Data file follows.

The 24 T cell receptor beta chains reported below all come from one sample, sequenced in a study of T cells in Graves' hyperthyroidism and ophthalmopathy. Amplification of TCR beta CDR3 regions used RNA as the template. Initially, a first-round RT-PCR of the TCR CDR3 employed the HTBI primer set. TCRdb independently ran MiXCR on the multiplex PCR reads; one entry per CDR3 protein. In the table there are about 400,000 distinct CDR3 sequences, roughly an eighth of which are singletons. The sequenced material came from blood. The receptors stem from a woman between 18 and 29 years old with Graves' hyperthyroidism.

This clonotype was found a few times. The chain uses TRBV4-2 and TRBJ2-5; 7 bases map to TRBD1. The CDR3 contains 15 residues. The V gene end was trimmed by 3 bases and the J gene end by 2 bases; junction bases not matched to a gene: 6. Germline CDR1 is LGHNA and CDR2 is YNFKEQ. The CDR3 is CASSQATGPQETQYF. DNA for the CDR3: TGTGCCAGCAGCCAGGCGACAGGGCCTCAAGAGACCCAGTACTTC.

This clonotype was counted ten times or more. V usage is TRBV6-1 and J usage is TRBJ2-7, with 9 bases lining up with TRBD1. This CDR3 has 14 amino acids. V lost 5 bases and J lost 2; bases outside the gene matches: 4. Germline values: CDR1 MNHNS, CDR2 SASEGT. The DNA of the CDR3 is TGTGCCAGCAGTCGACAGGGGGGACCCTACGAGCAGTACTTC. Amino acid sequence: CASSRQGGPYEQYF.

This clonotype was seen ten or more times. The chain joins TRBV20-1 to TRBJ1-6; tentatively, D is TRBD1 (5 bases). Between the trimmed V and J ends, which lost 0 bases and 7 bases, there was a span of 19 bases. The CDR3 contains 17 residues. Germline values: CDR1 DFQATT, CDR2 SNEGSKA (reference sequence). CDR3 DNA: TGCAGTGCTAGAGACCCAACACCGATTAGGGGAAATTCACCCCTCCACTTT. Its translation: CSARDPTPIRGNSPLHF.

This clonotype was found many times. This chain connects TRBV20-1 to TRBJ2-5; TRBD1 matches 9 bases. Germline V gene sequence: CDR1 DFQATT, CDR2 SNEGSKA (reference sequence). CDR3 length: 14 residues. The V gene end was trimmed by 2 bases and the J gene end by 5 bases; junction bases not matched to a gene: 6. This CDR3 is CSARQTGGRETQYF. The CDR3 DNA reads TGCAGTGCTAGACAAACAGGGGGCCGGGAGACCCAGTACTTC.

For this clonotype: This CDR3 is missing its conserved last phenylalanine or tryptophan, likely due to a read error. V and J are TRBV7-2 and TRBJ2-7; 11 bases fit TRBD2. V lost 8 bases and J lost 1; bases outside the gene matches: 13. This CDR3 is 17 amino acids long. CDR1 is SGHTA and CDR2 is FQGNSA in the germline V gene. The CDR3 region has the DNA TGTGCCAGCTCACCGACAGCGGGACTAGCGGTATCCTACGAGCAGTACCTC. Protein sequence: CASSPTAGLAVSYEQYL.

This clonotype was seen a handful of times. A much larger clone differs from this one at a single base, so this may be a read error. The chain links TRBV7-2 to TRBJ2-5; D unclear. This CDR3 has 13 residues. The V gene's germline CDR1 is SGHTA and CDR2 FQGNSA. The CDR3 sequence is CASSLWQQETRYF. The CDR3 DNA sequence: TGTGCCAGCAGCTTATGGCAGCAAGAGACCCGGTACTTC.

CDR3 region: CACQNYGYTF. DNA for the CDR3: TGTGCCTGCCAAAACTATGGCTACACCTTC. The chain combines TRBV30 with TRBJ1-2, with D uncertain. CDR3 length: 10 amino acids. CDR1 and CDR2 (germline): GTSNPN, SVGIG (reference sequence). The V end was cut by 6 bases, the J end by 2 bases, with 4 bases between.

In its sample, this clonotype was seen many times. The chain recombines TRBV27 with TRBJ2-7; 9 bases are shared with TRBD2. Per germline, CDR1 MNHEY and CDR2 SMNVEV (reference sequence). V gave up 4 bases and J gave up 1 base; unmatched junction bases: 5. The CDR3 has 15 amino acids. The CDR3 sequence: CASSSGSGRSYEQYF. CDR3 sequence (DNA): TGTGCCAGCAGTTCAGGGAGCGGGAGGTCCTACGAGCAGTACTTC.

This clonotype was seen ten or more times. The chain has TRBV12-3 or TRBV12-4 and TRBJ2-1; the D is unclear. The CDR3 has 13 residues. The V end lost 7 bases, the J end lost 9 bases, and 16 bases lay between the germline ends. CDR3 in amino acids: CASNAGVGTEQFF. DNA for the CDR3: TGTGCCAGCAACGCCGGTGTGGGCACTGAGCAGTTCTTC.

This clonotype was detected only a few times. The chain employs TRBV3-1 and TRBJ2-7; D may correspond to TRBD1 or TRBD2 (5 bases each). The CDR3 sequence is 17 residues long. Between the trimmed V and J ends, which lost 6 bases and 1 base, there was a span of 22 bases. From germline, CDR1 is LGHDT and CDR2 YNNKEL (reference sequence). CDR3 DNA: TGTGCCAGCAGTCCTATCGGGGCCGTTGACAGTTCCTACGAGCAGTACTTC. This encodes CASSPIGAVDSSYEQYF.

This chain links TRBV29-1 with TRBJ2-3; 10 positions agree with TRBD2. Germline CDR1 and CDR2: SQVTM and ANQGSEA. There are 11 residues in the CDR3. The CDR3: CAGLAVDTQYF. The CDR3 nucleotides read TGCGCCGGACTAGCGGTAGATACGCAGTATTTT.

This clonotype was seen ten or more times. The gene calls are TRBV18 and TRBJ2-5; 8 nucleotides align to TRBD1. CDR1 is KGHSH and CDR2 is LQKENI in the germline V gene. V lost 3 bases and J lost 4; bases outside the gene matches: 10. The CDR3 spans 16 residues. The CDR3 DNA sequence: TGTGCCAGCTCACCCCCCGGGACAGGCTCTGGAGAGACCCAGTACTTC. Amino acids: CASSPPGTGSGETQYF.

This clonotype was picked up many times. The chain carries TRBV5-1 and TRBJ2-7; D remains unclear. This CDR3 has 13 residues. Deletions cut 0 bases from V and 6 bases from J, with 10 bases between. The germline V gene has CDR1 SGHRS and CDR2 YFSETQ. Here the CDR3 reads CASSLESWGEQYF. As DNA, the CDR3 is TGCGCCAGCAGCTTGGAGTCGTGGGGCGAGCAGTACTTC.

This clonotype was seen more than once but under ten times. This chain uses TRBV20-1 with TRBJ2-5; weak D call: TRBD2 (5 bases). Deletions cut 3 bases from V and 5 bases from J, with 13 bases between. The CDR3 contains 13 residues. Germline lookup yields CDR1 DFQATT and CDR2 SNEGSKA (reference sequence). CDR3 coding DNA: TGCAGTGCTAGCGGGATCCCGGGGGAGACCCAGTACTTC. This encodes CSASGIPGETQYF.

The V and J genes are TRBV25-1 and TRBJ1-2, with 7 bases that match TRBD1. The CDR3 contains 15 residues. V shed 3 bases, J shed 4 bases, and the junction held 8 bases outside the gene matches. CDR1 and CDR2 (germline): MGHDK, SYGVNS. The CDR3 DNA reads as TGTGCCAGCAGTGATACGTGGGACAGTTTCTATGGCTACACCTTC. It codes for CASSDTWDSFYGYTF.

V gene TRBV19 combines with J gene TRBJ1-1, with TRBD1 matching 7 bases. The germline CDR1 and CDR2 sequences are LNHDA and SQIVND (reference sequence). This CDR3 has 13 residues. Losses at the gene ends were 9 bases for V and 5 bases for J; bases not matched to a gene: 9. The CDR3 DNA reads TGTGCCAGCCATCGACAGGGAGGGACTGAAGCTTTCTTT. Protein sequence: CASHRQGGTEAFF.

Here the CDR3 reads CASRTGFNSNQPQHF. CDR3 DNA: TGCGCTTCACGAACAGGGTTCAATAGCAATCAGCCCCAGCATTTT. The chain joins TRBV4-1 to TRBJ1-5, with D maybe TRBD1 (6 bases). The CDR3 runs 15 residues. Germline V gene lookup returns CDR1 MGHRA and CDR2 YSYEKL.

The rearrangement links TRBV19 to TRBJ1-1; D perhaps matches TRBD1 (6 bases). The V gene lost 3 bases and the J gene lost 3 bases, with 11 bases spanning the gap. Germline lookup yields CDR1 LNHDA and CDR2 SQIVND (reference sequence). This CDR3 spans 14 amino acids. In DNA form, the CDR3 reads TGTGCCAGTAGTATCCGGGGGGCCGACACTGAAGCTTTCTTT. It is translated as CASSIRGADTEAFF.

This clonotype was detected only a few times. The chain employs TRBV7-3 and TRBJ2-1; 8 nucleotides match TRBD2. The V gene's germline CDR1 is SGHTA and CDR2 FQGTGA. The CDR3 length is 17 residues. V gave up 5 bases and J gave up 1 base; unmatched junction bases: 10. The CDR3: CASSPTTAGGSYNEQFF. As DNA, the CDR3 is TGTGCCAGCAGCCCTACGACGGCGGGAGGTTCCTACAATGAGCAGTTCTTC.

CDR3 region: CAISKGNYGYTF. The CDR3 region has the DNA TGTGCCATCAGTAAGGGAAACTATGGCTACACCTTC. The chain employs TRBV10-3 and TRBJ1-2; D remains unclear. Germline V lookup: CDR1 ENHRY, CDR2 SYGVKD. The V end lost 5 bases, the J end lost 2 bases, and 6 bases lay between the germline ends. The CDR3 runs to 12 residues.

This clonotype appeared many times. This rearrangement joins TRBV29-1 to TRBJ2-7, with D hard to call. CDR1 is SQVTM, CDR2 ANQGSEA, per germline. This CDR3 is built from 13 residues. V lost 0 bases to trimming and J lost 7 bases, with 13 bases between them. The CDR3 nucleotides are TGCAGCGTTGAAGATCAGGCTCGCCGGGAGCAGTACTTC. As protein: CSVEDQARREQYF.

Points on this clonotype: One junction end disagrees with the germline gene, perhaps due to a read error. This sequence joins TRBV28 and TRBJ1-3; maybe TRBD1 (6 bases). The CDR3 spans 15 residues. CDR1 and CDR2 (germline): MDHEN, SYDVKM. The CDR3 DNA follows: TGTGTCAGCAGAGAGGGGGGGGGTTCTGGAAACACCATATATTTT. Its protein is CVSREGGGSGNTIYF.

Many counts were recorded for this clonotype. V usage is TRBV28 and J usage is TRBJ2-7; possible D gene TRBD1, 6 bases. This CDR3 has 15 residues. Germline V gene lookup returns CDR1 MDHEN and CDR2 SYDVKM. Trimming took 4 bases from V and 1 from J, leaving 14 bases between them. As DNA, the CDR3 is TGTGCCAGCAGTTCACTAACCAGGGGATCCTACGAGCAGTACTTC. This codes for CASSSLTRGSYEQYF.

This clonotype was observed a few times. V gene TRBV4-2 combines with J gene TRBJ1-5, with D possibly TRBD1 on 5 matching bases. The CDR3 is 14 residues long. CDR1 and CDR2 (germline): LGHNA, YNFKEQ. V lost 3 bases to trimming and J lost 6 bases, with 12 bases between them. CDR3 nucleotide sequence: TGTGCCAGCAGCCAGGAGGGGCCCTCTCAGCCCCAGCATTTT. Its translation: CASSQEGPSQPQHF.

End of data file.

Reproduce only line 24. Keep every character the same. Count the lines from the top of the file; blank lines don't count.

Many counts were recorded for this clonotype. V usage is TRBV28 and J usage is TRBJ2-7; possible D gene TRBD1, 6 bases. This CDR3 has 15 residues. Germline V gene lookup returns CDR1 MDHEN and CDR2 SYDVKM. Trimming took 4 bases from V and 1 from J, leaving 14 bases between them. As DNA, the CDR3 is TGTGCCAGCAGTTCACTAACCAGGGGATCCTACGAGCAGTACTTC. This codes for CASSSLTRGSYEQYF.